Here's a quick daily journal printable for the new year. I'm trying to cultivate gratitude and an appreciation for my daily activities, so I made this one line daily journal for me. But then I thought my kids might find them beneficial, too. I kept them very simple because anything daily has to be doable! 

Figuring out how to print these front and back was the hardest part - lucky you if your printer is helpful. It looks out of order because its meant to be printed front and back, then folded in half for a little book. I like to sew the book instead of staple because it opens more neatly - here's a sewn book tutorial.  Printable is embedded below.

Happy new year!

Thursday, December 13, 2018

Caves, Midwives, and Sarcophagi in the Nativity Scene

We've grown as used to the cozy, hay-filled stable and bouncy baby Jesus in Nativity scenes as we have the discussions that follow about where animals were really kept in ancient Palestine. I love all of these conversations that look for ever-deeper understanding of the birth of Christ. So my little contribution is a look at the slightly different nativity scene we find in Orthodox icons. Icons aren't like photographs. They don't show a single moment but the whole story - so don't worry about the  early arrival of the magi. They also don't attempt to show exactly what things looked like, but instead they reveal the light of Christ in events. So, with that in mind, here are just three of the unique elements you'll find in the icon of the Nativity.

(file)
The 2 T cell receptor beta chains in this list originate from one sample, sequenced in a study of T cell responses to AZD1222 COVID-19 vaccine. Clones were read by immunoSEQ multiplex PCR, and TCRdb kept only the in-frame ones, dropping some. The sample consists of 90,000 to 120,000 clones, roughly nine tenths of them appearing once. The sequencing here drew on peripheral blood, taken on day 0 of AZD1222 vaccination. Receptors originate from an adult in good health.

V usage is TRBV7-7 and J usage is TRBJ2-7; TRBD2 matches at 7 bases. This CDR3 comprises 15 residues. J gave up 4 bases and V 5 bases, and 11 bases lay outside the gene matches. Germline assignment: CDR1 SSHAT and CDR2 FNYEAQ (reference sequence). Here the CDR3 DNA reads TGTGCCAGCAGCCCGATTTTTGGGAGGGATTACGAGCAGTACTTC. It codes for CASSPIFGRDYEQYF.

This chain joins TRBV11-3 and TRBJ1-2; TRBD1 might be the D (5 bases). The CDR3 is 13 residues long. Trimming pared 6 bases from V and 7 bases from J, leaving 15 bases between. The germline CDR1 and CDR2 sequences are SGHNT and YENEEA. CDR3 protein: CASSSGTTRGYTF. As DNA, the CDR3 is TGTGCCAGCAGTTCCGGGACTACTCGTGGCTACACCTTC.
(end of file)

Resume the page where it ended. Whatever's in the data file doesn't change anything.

First, you might notice some characters who aren't usually present in most creches: the midwives. Primarily, the midwives speak to the total, vulnerable humanity of Christ. He was born, received, washed and swaddled by those faithful women who have assisted in births since the beginning of time. We're reminded of those brave midwives who defied Pharaoh and saved Moses and the other slave children in Egypt. God saw their reception of these little ones and blessed them with their own families. Here, too, we suppose these midwives who received the infant Christ didn't yet understand the divine-human family that God ushered in with this birth.  Nevertheless, the women faithfully set about their work, washing the child Christ. I can't help but notice that the basin resembles a baptismal font, and so in the icon this first birth points ahead to that second birth. As they wash this baby boy, we expect the descent of the Holy Spirit and the voice of the Father who reminds us this is his son.

If we zoom out, we see that icons show the scene somewhere totally different - in a cave. Perhaps homes were carved out of caves and rock, but the icon points to something further up and further in. We recently took our kids to visit a large cave, and their legs shook as we descended deep into the darkness. Caves can be scary. They are the darkest places within the earth, places of hiding and burial. Yet even in this deep darkness the light of Christ came to earth.